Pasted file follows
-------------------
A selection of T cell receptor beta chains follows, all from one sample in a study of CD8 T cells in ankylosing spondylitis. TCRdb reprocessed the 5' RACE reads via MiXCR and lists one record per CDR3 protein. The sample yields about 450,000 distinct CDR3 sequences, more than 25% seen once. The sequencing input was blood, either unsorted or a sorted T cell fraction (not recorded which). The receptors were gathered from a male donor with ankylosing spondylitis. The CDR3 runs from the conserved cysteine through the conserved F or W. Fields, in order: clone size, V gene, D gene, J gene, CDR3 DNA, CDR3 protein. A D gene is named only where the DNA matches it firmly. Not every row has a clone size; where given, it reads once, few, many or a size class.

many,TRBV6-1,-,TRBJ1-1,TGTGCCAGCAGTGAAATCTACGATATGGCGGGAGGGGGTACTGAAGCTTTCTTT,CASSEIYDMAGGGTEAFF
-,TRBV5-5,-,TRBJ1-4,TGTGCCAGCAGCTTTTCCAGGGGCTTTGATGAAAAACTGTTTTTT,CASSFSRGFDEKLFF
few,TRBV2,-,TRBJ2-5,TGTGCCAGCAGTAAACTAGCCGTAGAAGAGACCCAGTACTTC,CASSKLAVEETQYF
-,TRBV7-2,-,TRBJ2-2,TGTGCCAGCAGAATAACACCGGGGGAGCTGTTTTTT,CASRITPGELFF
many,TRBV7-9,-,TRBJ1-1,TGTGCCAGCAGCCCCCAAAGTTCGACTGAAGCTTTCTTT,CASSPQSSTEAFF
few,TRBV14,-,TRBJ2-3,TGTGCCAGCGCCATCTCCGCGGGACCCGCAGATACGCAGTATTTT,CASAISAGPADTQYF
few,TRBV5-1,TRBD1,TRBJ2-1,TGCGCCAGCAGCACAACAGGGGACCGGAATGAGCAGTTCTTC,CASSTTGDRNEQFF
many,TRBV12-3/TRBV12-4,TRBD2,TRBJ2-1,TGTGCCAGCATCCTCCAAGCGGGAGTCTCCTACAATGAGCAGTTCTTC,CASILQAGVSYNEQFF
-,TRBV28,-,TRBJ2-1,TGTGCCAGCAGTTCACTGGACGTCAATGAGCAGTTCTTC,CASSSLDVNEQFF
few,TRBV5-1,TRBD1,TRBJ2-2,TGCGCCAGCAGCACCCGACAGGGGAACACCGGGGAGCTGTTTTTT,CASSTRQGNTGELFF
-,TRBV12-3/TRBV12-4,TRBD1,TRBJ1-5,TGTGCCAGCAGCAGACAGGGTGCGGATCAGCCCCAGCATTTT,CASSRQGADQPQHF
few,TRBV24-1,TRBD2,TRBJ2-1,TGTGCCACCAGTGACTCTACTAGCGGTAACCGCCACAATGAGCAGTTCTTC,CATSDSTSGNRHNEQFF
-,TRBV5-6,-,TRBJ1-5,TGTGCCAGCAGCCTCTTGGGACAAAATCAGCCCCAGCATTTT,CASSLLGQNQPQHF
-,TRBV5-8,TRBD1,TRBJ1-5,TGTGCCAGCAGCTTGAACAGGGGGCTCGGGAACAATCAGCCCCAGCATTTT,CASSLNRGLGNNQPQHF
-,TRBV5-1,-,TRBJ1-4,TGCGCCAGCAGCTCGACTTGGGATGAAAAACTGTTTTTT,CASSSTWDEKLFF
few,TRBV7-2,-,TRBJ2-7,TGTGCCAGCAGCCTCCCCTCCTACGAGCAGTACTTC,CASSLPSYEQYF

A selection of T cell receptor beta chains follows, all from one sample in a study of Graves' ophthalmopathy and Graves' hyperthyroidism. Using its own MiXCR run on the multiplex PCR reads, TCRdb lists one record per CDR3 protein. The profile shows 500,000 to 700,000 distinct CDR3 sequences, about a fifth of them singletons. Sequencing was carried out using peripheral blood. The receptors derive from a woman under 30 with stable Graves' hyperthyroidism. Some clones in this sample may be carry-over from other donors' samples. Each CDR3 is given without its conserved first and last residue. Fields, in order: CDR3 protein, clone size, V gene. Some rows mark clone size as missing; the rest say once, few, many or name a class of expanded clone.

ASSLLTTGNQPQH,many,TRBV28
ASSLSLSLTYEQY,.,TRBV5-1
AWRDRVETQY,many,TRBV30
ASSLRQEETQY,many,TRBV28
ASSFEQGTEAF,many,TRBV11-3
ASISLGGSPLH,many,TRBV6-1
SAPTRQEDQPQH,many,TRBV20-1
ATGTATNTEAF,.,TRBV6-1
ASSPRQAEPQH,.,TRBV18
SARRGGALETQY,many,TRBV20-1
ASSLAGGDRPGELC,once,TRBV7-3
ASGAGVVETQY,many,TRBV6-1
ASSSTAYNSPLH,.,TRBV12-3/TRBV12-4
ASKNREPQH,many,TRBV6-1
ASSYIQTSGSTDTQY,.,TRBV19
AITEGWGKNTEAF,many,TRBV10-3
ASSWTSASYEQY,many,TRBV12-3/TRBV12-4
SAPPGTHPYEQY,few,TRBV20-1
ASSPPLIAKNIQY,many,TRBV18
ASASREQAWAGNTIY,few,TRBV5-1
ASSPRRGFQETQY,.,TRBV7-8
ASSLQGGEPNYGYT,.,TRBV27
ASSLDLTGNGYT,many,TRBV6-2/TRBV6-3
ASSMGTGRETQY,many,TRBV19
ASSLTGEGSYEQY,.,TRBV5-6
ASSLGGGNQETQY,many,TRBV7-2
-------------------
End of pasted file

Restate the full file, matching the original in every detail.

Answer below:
A selection of T cell receptor beta chains follows, all from one sample in a study of CD8 T cells in ankylosing spondylitis. TCRdb reprocessed the 5' RACE reads via MiXCR and lists one record per CDR3 protein. The sample yields about 450,000 distinct CDR3 sequences, more than 25% seen once. The sequencing input was blood, either unsorted or a sorted T cell fraction (not recorded which). The receptors were gathered from a male donor with ankylosing spondylitis. The CDR3 runs from the conserved cysteine through the conserved F or W. Fields, in order: clone size, V gene, D gene, J gene, CDR3 DNA, CDR3 protein. A D gene is named only where the DNA matches it firmly. Not every row has a clone size; where given, it reads once, few, many or a size class.

many,TRBV6-1,-,TRBJ1-1,TGTGCCAGCAGTGAAATCTACGATATGGCGGGAGGGGGTACTGAAGCTTTCTTT,CASSEIYDMAGGGTEAFF
-,TRBV5-5,-,TRBJ1-4,TGTGCCAGCAGCTTTTCCAGGGGCTTTGATGAAAAACTGTTTTTT,CASSFSRGFDEKLFF
few,TRBV2,-,TRBJ2-5,TGTGCCAGCAGTAAACTAGCCGTAGAAGAGACCCAGTACTTC,CASSKLAVEETQYF
-,TRBV7-2,-,TRBJ2-2,TGTGCCAGCAGAATAACACCGGGGGAGCTGTTTTTT,CASRITPGELFF
many,TRBV7-9,-,TRBJ1-1,TGTGCCAGCAGCCCCCAAAGTTCGACTGAAGCTTTCTTT,CASSPQSSTEAFF
few,TRBV14,-,TRBJ2-3,TGTGCCAGCGCCATCTCCGCGGGACCCGCAGATACGCAGTATTTT,CASAISAGPADTQYF
few,TRBV5-1,TRBD1,TRBJ2-1,TGCGCCAGCAGCACAACAGGGGACCGGAATGAGCAGTTCTTC,CASSTTGDRNEQFF
many,TRBV12-3/TRBV12-4,TRBD2,TRBJ2-1,TGTGCCAGCATCCTCCAAGCGGGAGTCTCCTACAATGAGCAGTTCTTC,CASILQAGVSYNEQFF
-,TRBV28,-,TRBJ2-1,TGTGCCAGCAGTTCACTGGACGTCAATGAGCAGTTCTTC,CASSSLDVNEQFF
few,TRBV5-1,TRBD1,TRBJ2-2,TGCGCCAGCAGCACCCGACAGGGGAACACCGGGGAGCTGTTTTTT,CASSTRQGNTGELFF
-,TRBV12-3/TRBV12-4,TRBD1,TRBJ1-5,TGTGCCAGCAGCAGACAGGGTGCGGATCAGCCCCAGCATTTT,CASSRQGADQPQHF
few,TRBV24-1,TRBD2,TRBJ2-1,TGTGCCACCAGTGACTCTACTAGCGGTAACCGCCACAATGAGCAGTTCTTC,CATSDSTSGNRHNEQFF
-,TRBV5-6,-,TRBJ1-5,TGTGCCAGCAGCCTCTTGGGACAAAATCAGCCCCAGCATTTT,CASSLLGQNQPQHF
-,TRBV5-8,TRBD1,TRBJ1-5,TGTGCCAGCAGCTTGAACAGGGGGCTCGGGAACAATCAGCCCCAGCATTTT,CASSLNRGLGNNQPQHF
-,TRBV5-1,-,TRBJ1-4,TGCGCCAGCAGCTCGACTTGGGATGAAAAACTGTTTTTT,CASSSTWDEKLFF
few,TRBV7-2,-,TRBJ2-7,TGTGCCAGCAGCCTCCCCTCCTACGAGCAGTACTTC,CASSLPSYEQYF

A selection of T cell receptor beta chains follows, all from one sample in a study of Graves' ophthalmopathy and Graves' hyperthyroidism. Using its own MiXCR run on the multiplex PCR reads, TCRdb lists one record per CDR3 protein. The profile shows 500,000 to 700,000 distinct CDR3 sequences, about a fifth of them singletons. Sequencing was carried out using peripheral blood. The receptors derive from a woman under 30 with stable Graves' hyperthyroidism. Some clones in this sample may be carry-over from other donors' samples. Each CDR3 is given without its conserved first and last residue. Fields, in order: CDR3 protein, clone size, V gene. Some rows mark clone size as missing; the rest say once, few, many or name a class of expanded clone.

ASSLLTTGNQPQH,many,TRBV28
ASSLSLSLTYEQY,.,TRBV5-1
AWRDRVETQY,many,TRBV30
ASSLRQEETQY,many,TRBV28
ASSFEQGTEAF,many,TRBV11-3
ASISLGGSPLH,many,TRBV6-1
SAPTRQEDQPQH,many,TRBV20-1
ATGTATNTEAF,.,TRBV6-1
ASSPRQAEPQH,.,TRBV18
SARRGGALETQY,many,TRBV20-1
ASSLAGGDRPGELC,once,TRBV7-3
ASGAGVVETQY,many,TRBV6-1
ASSSTAYNSPLH,.,TRBV12-3/TRBV12-4
ASKNREPQH,many,TRBV6-1
ASSYIQTSGSTDTQY,.,TRBV19
AITEGWGKNTEAF,many,TRBV10-3
ASSWTSASYEQY,many,TRBV12-3/TRBV12-4
SAPPGTHPYEQY,few,TRBV20-1
ASSPPLIAKNIQY,many,TRBV18
ASASREQAWAGNTIY,few,TRBV5-1
ASSPRRGFQETQY,.,TRBV7-8
ASSLQGGEPNYGYT,.,TRBV27
ASSLDLTGNGYT,many,TRBV6-2/TRBV6-3
ASSMGTGRETQY,many,TRBV19
ASSLTGEGSYEQY,.,TRBV5-6
ASSLGGGNQETQY,many,TRBV7-2